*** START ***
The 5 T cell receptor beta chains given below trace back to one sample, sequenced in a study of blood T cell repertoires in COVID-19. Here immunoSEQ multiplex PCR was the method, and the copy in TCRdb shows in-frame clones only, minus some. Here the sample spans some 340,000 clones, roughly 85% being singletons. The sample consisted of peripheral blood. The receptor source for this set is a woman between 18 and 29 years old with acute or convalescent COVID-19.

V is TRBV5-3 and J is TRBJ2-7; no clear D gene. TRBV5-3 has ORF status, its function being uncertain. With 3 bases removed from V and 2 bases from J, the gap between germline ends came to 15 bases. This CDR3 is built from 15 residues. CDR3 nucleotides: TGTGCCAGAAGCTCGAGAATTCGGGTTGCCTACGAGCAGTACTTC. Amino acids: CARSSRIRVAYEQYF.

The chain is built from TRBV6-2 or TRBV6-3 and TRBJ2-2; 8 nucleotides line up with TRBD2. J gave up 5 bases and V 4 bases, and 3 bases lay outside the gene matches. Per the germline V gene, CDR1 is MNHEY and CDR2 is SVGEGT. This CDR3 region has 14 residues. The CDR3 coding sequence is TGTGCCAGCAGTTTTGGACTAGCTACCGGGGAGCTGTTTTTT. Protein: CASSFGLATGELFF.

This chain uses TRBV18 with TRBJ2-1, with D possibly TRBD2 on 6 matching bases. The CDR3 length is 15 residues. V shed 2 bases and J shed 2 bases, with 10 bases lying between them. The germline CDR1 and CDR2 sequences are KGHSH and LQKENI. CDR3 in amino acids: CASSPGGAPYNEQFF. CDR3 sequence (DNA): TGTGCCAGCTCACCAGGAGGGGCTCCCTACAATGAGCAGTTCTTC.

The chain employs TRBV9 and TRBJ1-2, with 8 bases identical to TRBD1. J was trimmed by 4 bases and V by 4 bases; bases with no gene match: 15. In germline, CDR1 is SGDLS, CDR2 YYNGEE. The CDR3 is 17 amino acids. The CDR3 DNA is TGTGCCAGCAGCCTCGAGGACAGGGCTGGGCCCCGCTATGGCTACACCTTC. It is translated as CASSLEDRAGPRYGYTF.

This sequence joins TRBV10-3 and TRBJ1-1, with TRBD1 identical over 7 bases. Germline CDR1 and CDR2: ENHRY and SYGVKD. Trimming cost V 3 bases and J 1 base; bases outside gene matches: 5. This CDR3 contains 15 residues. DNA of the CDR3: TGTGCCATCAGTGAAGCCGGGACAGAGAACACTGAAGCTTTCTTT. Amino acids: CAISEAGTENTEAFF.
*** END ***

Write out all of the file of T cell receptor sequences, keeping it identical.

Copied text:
The 5 T cell receptor beta chains given below trace back to one sample, sequenced in a study of blood T cell repertoires in COVID-19. Here immunoSEQ multiplex PCR was the method, and the copy in TCRdb shows in-frame clones only, minus some. Here the sample spans some 340,000 clones, roughly 85% being singletons. The sample consisted of peripheral blood. The receptor source for this set is a woman between 18 and 29 years old with acute or convalescent COVID-19.

V is TRBV5-3 and J is TRBJ2-7; no clear D gene. TRBV5-3 has ORF status, its function being uncertain. With 3 bases removed from V and 2 bases from J, the gap between germline ends came to 15 bases. This CDR3 is built from 15 residues. CDR3 nucleotides: TGTGCCAGAAGCTCGAGAATTCGGGTTGCCTACGAGCAGTACTTC. Amino acids: CARSSRIRVAYEQYF.

The chain is built from TRBV6-2 or TRBV6-3 and TRBJ2-2; 8 nucleotides line up with TRBD2. J gave up 5 bases and V 4 bases, and 3 bases lay outside the gene matches. Per the germline V gene, CDR1 is MNHEY and CDR2 is SVGEGT. This CDR3 region has 14 residues. The CDR3 coding sequence is TGTGCCAGCAGTTTTGGACTAGCTACCGGGGAGCTGTTTTTT. Protein: CASSFGLATGELFF.

This chain uses TRBV18 with TRBJ2-1, with D possibly TRBD2 on 6 matching bases. The CDR3 length is 15 residues. V shed 2 bases and J shed 2 bases, with 10 bases lying between them. The germline CDR1 and CDR2 sequences are KGHSH and LQKENI. CDR3 in amino acids: CASSPGGAPYNEQFF. CDR3 sequence (DNA): TGTGCCAGCTCACCAGGAGGGGCTCCCTACAATGAGCAGTTCTTC.

The chain employs TRBV9 and TRBJ1-2, with 8 bases identical to TRBD1. J was trimmed by 4 bases and V by 4 bases; bases with no gene match: 15. In germline, CDR1 is SGDLS, CDR2 YYNGEE. The CDR3 is 17 amino acids. The CDR3 DNA is TGTGCCAGCAGCCTCGAGGACAGGGCTGGGCCCCGCTATGGCTACACCTTC. It is translated as CASSLEDRAGPRYGYTF.

This sequence joins TRBV10-3 and TRBJ1-1, with TRBD1 identical over 7 bases. Germline CDR1 and CDR2: ENHRY and SYGVKD. Trimming cost V 3 bases and J 1 base; bases outside gene matches: 5. This CDR3 contains 15 residues. DNA of the CDR3: TGTGCCATCAGTGAAGCCGGGACAGAGAACACTGAAGCTTTCTTT. Amino acids: CAISEAGTENTEAFF.